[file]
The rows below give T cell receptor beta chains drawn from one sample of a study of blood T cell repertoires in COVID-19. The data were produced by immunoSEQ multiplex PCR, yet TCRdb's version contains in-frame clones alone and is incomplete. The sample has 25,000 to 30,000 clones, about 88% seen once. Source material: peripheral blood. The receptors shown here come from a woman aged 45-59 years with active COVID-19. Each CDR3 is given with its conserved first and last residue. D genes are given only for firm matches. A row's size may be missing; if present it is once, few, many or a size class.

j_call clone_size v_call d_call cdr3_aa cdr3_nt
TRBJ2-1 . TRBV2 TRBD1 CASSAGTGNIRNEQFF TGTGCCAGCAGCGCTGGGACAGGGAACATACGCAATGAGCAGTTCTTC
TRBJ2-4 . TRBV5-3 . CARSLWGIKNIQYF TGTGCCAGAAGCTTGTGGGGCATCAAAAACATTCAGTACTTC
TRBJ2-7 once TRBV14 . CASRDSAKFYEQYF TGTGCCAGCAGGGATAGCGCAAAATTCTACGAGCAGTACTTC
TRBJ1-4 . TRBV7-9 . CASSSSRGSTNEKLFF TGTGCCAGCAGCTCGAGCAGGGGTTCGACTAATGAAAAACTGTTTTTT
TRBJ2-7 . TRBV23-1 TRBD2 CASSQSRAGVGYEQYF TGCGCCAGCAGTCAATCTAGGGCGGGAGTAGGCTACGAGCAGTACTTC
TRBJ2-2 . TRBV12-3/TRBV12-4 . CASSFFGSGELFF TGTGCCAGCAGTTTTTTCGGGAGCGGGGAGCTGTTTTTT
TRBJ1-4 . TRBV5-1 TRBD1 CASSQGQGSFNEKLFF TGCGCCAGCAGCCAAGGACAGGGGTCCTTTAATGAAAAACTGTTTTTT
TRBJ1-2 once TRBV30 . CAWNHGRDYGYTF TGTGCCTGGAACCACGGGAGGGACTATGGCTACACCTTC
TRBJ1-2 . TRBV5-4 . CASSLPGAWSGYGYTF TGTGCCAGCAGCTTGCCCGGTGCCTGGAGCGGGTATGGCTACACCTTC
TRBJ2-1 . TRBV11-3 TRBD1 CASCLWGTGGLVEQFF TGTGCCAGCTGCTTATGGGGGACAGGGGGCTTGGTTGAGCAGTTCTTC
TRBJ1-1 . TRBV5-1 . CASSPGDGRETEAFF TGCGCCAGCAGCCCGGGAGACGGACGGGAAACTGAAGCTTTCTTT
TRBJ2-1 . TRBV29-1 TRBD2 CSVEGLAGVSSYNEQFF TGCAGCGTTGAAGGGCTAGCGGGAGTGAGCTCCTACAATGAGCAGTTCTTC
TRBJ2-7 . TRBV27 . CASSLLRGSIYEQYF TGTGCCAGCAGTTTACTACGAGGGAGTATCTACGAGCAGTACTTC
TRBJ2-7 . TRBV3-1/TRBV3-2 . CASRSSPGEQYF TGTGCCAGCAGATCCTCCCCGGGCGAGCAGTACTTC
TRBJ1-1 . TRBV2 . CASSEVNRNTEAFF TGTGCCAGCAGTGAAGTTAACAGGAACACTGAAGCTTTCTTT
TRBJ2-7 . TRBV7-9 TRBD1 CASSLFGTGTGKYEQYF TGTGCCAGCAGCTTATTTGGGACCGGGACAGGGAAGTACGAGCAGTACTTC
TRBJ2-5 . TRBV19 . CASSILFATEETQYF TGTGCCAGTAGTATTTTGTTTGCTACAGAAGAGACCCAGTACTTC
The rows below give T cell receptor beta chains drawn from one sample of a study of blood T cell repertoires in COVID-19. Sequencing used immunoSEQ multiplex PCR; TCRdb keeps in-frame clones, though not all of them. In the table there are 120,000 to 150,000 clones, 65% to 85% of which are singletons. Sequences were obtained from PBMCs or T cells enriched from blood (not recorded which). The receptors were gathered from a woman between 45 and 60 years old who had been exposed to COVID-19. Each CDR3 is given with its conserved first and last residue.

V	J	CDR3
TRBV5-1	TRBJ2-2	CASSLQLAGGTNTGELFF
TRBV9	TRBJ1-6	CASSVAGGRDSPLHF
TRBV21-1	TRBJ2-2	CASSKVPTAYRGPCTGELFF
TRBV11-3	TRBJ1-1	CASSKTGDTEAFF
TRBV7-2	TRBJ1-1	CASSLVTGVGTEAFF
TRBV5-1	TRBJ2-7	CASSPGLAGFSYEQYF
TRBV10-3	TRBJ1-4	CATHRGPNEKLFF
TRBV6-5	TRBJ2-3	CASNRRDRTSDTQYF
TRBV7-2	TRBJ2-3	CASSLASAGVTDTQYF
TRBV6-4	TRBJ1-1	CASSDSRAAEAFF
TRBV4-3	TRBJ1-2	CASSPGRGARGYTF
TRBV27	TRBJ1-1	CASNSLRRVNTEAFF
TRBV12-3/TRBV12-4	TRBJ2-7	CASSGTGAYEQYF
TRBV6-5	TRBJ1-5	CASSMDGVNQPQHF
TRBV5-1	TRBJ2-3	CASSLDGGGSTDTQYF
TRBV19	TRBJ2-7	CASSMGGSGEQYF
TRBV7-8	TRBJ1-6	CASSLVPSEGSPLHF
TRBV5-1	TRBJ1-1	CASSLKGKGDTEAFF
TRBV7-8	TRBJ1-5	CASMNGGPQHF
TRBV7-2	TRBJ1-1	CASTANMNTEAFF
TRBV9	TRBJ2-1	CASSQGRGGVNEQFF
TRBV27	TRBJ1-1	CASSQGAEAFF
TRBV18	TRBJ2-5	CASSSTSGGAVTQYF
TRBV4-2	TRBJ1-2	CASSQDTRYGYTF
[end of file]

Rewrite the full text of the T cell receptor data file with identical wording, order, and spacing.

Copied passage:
The rows below give T cell receptor beta chains drawn from one sample of a study of blood T cell repertoires in COVID-19. The data were produced by immunoSEQ multiplex PCR, yet TCRdb's version contains in-frame clones alone and is incomplete. The sample has 25,000 to 30,000 clones, about 88% seen once. Source material: peripheral blood. The receptors shown here come from a woman aged 45-59 years with active COVID-19. Each CDR3 is given with its conserved first and last residue. D genes are given only for firm matches. A row's size may be missing; if present it is once, few, many or a size class.

j_call clone_size v_call d_call cdr3_aa cdr3_nt
TRBJ2-1 . TRBV2 TRBD1 CASSAGTGNIRNEQFF TGTGCCAGCAGCGCTGGGACAGGGAACATACGCAATGAGCAGTTCTTC
TRBJ2-4 . TRBV5-3 . CARSLWGIKNIQYF TGTGCCAGAAGCTTGTGGGGCATCAAAAACATTCAGTACTTC
TRBJ2-7 once TRBV14 . CASRDSAKFYEQYF TGTGCCAGCAGGGATAGCGCAAAATTCTACGAGCAGTACTTC
TRBJ1-4 . TRBV7-9 . CASSSSRGSTNEKLFF TGTGCCAGCAGCTCGAGCAGGGGTTCGACTAATGAAAAACTGTTTTTT
TRBJ2-7 . TRBV23-1 TRBD2 CASSQSRAGVGYEQYF TGCGCCAGCAGTCAATCTAGGGCGGGAGTAGGCTACGAGCAGTACTTC
TRBJ2-2 . TRBV12-3/TRBV12-4 . CASSFFGSGELFF TGTGCCAGCAGTTTTTTCGGGAGCGGGGAGCTGTTTTTT
TRBJ1-4 . TRBV5-1 TRBD1 CASSQGQGSFNEKLFF TGCGCCAGCAGCCAAGGACAGGGGTCCTTTAATGAAAAACTGTTTTTT
TRBJ1-2 once TRBV30 . CAWNHGRDYGYTF TGTGCCTGGAACCACGGGAGGGACTATGGCTACACCTTC
TRBJ1-2 . TRBV5-4 . CASSLPGAWSGYGYTF TGTGCCAGCAGCTTGCCCGGTGCCTGGAGCGGGTATGGCTACACCTTC
TRBJ2-1 . TRBV11-3 TRBD1 CASCLWGTGGLVEQFF TGTGCCAGCTGCTTATGGGGGACAGGGGGCTTGGTTGAGCAGTTCTTC
TRBJ1-1 . TRBV5-1 . CASSPGDGRETEAFF TGCGCCAGCAGCCCGGGAGACGGACGGGAAACTGAAGCTTTCTTT
TRBJ2-1 . TRBV29-1 TRBD2 CSVEGLAGVSSYNEQFF TGCAGCGTTGAAGGGCTAGCGGGAGTGAGCTCCTACAATGAGCAGTTCTTC
TRBJ2-7 . TRBV27 . CASSLLRGSIYEQYF TGTGCCAGCAGTTTACTACGAGGGAGTATCTACGAGCAGTACTTC
TRBJ2-7 . TRBV3-1/TRBV3-2 . CASRSSPGEQYF TGTGCCAGCAGATCCTCCCCGGGCGAGCAGTACTTC
TRBJ1-1 . TRBV2 . CASSEVNRNTEAFF TGTGCCAGCAGTGAAGTTAACAGGAACACTGAAGCTTTCTTT
TRBJ2-7 . TRBV7-9 TRBD1 CASSLFGTGTGKYEQYF TGTGCCAGCAGCTTATTTGGGACCGGGACAGGGAAGTACGAGCAGTACTTC
TRBJ2-5 . TRBV19 . CASSILFATEETQYF TGTGCCAGTAGTATTTTGTTTGCTACAGAAGAGACCCAGTACTTC
The rows below give T cell receptor beta chains drawn from one sample of a study of blood T cell repertoires in COVID-19. Sequencing used immunoSEQ multiplex PCR; TCRdb keeps in-frame clones, though not all of them. In the table there are 120,000 to 150,000 clones, 65% to 85% of which are singletons. Sequences were obtained from PBMCs or T cells enriched from blood (not recorded which). The receptors were gathered from a woman between 45 and 60 years old who had been exposed to COVID-19. Each CDR3 is given with its conserved first and last residue.

V	J	CDR3
TRBV5-1	TRBJ2-2	CASSLQLAGGTNTGELFF
TRBV9	TRBJ1-6	CASSVAGGRDSPLHF
TRBV21-1	TRBJ2-2	CASSKVPTAYRGPCTGELFF
TRBV11-3	TRBJ1-1	CASSKTGDTEAFF
TRBV7-2	TRBJ1-1	CASSLVTGVGTEAFF
TRBV5-1	TRBJ2-7	CASSPGLAGFSYEQYF
TRBV10-3	TRBJ1-4	CATHRGPNEKLFF
TRBV6-5	TRBJ2-3	CASNRRDRTSDTQYF
TRBV7-2	TRBJ2-3	CASSLASAGVTDTQYF
TRBV6-4	TRBJ1-1	CASSDSRAAEAFF
TRBV4-3	TRBJ1-2	CASSPGRGARGYTF
TRBV27	TRBJ1-1	CASNSLRRVNTEAFF
TRBV12-3/TRBV12-4	TRBJ2-7	CASSGTGAYEQYF
TRBV6-5	TRBJ1-5	CASSMDGVNQPQHF
TRBV5-1	TRBJ2-3	CASSLDGGGSTDTQYF
TRBV19	TRBJ2-7	CASSMGGSGEQYF
TRBV7-8	TRBJ1-6	CASSLVPSEGSPLHF
TRBV5-1	TRBJ1-1	CASSLKGKGDTEAFF
TRBV7-8	TRBJ1-5	CASMNGGPQHF
TRBV7-2	TRBJ1-1	CASTANMNTEAFF
TRBV9	TRBJ2-1	CASSQGRGGVNEQFF
TRBV27	TRBJ1-1	CASSQGAEAFF
TRBV18	TRBJ2-5	CASSSTSGGAVTQYF
TRBV4-2	TRBJ1-2	CASSQDTRYGYTF